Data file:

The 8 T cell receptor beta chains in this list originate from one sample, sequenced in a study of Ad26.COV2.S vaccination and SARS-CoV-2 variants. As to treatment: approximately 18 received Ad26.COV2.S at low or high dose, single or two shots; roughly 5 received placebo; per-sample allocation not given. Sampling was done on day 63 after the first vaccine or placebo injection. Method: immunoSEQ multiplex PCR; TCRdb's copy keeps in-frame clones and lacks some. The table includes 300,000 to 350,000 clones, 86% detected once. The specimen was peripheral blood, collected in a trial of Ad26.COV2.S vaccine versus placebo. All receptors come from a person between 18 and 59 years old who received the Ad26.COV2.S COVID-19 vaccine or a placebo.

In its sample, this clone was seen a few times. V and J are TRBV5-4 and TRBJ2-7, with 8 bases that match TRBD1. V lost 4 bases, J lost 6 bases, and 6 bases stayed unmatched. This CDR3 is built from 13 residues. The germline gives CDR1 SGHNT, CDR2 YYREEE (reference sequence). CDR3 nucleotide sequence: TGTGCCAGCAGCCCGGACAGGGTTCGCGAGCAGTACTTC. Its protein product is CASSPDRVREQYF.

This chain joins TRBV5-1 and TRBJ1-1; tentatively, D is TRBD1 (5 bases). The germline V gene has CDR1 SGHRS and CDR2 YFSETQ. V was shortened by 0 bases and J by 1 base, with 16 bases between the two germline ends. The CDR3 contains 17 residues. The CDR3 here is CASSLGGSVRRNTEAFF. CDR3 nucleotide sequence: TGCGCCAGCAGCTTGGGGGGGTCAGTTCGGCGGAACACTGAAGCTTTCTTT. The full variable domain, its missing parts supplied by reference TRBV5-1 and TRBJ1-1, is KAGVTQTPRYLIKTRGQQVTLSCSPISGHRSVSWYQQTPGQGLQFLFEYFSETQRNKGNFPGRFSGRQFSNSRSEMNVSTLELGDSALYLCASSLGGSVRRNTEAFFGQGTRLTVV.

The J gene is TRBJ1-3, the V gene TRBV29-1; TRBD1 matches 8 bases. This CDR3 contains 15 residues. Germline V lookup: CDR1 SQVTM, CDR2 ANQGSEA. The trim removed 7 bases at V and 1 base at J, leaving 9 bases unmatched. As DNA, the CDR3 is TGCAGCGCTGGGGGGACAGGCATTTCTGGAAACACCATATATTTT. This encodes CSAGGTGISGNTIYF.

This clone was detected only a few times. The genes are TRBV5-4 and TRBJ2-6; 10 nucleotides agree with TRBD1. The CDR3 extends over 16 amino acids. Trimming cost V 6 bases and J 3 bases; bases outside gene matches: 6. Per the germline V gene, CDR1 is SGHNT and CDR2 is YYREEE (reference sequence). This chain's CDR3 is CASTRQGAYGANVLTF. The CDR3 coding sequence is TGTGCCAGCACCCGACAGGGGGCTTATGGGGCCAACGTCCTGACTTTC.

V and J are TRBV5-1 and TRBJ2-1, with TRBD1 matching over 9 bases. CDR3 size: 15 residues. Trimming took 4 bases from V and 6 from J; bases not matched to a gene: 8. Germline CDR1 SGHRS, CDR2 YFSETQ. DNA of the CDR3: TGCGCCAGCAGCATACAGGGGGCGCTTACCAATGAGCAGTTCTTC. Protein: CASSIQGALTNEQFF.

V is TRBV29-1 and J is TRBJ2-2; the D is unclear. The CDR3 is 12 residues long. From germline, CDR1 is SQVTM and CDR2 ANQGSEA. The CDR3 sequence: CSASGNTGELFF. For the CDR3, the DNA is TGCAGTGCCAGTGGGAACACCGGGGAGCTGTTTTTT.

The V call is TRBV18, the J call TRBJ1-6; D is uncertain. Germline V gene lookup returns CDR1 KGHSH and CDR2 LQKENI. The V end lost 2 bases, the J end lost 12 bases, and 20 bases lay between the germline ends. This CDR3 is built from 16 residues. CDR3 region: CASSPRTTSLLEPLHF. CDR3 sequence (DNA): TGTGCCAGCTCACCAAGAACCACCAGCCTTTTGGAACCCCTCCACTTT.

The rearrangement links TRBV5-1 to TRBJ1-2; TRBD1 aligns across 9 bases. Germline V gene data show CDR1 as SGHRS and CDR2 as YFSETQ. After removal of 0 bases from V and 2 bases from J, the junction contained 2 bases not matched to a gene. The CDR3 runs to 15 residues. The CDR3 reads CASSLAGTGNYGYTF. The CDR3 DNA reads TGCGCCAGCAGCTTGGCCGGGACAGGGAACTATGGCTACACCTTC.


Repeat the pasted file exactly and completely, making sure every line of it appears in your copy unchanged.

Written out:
The 8 T cell receptor beta chains in this list originate from one sample, sequenced in a study of Ad26.COV2.S vaccination and SARS-CoV-2 variants. As to treatment: approximately 18 received Ad26.COV2.S at low or high dose, single or two shots; roughly 5 received placebo; per-sample allocation not given. Sampling was done on day 63 after the first vaccine or placebo injection. Method: immunoSEQ multiplex PCR; TCRdb's copy keeps in-frame clones and lacks some. The table includes 300,000 to 350,000 clones, 86% detected once. The specimen was peripheral blood, collected in a trial of Ad26.COV2.S vaccine versus placebo. All receptors come from a person between 18 and 59 years old who received the Ad26.COV2.S COVID-19 vaccine or a placebo.

In its sample, this clone was seen a few times. V and J are TRBV5-4 and TRBJ2-7, with 8 bases that match TRBD1. V lost 4 bases, J lost 6 bases, and 6 bases stayed unmatched. This CDR3 is built from 13 residues. The germline gives CDR1 SGHNT, CDR2 YYREEE (reference sequence). CDR3 nucleotide sequence: TGTGCCAGCAGCCCGGACAGGGTTCGCGAGCAGTACTTC. Its protein product is CASSPDRVREQYF.

This chain joins TRBV5-1 and TRBJ1-1; tentatively, D is TRBD1 (5 bases). The germline V gene has CDR1 SGHRS and CDR2 YFSETQ. V was shortened by 0 bases and J by 1 base, with 16 bases between the two germline ends. The CDR3 contains 17 residues. The CDR3 here is CASSLGGSVRRNTEAFF. CDR3 nucleotide sequence: TGCGCCAGCAGCTTGGGGGGGTCAGTTCGGCGGAACACTGAAGCTTTCTTT. The full variable domain, its missing parts supplied by reference TRBV5-1 and TRBJ1-1, is KAGVTQTPRYLIKTRGQQVTLSCSPISGHRSVSWYQQTPGQGLQFLFEYFSETQRNKGNFPGRFSGRQFSNSRSEMNVSTLELGDSALYLCASSLGGSVRRNTEAFFGQGTRLTVV.

The J gene is TRBJ1-3, the V gene TRBV29-1; TRBD1 matches 8 bases. This CDR3 contains 15 residues. Germline V lookup: CDR1 SQVTM, CDR2 ANQGSEA. The trim removed 7 bases at V and 1 base at J, leaving 9 bases unmatched. As DNA, the CDR3 is TGCAGCGCTGGGGGGACAGGCATTTCTGGAAACACCATATATTTT. This encodes CSAGGTGISGNTIYF.

This clone was detected only a few times. The genes are TRBV5-4 and TRBJ2-6; 10 nucleotides agree with TRBD1. The CDR3 extends over 16 amino acids. Trimming cost V 6 bases and J 3 bases; bases outside gene matches: 6. Per the germline V gene, CDR1 is SGHNT and CDR2 is YYREEE (reference sequence). This chain's CDR3 is CASTRQGAYGANVLTF. The CDR3 coding sequence is TGTGCCAGCACCCGACAGGGGGCTTATGGGGCCAACGTCCTGACTTTC.

V and J are TRBV5-1 and TRBJ2-1, with TRBD1 matching over 9 bases. CDR3 size: 15 residues. Trimming took 4 bases from V and 6 from J; bases not matched to a gene: 8. Germline CDR1 SGHRS, CDR2 YFSETQ. DNA of the CDR3: TGCGCCAGCAGCATACAGGGGGCGCTTACCAATGAGCAGTTCTTC. Protein: CASSIQGALTNEQFF.

V is TRBV29-1 and J is TRBJ2-2; the D is unclear. The CDR3 is 12 residues long. From germline, CDR1 is SQVTM and CDR2 ANQGSEA. The CDR3 sequence: CSASGNTGELFF. For the CDR3, the DNA is TGCAGTGCCAGTGGGAACACCGGGGAGCTGTTTTTT.

The V call is TRBV18, the J call TRBJ1-6; D is uncertain. Germline V gene lookup returns CDR1 KGHSH and CDR2 LQKENI. The V end lost 2 bases, the J end lost 12 bases, and 20 bases lay between the germline ends. This CDR3 is built from 16 residues. CDR3 region: CASSPRTTSLLEPLHF. CDR3 sequence (DNA): TGTGCCAGCTCACCAAGAACCACCAGCCTTTTGGAACCCCTCCACTTT.

The rearrangement links TRBV5-1 to TRBJ1-2; TRBD1 aligns across 9 bases. Germline V gene data show CDR1 as SGHRS and CDR2 as YFSETQ. After removal of 0 bases from V and 2 bases from J, the junction contained 2 bases not matched to a gene. The CDR3 runs to 15 residues. The CDR3 reads CASSLAGTGNYGYTF. The CDR3 DNA reads TGCGCCAGCAGCTTGGCCGGGACAGGGAACTATGGCTACACCTTC.